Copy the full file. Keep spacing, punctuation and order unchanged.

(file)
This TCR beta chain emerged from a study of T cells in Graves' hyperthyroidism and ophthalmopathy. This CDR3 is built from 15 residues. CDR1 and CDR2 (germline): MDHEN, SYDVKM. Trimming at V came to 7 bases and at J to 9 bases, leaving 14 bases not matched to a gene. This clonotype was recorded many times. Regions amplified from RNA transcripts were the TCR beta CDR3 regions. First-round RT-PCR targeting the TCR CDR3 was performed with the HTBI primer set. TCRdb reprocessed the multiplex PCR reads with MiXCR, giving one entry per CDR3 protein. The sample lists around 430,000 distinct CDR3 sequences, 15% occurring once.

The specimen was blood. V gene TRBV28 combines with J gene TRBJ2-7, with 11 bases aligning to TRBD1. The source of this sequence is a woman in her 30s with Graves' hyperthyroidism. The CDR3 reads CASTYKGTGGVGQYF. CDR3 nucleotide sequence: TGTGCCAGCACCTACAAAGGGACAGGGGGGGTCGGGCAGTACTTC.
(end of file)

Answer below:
This TCR beta chain emerged from a study of T cells in Graves' hyperthyroidism and ophthalmopathy. This CDR3 is built from 15 residues. CDR1 and CDR2 (germline): MDHEN, SYDVKM. Trimming at V came to 7 bases and at J to 9 bases, leaving 14 bases not matched to a gene. This clonotype was recorded many times. Regions amplified from RNA transcripts were the TCR beta CDR3 regions. First-round RT-PCR targeting the TCR CDR3 was performed with the HTBI primer set. TCRdb reprocessed the multiplex PCR reads with MiXCR, giving one entry per CDR3 protein. The sample lists around 430,000 distinct CDR3 sequences, 15% occurring once.

The specimen was blood. V gene TRBV28 combines with J gene TRBJ2-7, with 11 bases aligning to TRBD1. The source of this sequence is a woman in her 30s with Graves' hyperthyroidism. The CDR3 reads CASTYKGTGGVGQYF. CDR3 nucleotide sequence: TGTGCCAGCACCTACAAAGGGACAGGGGGGGTCGGGCAGTACTTC.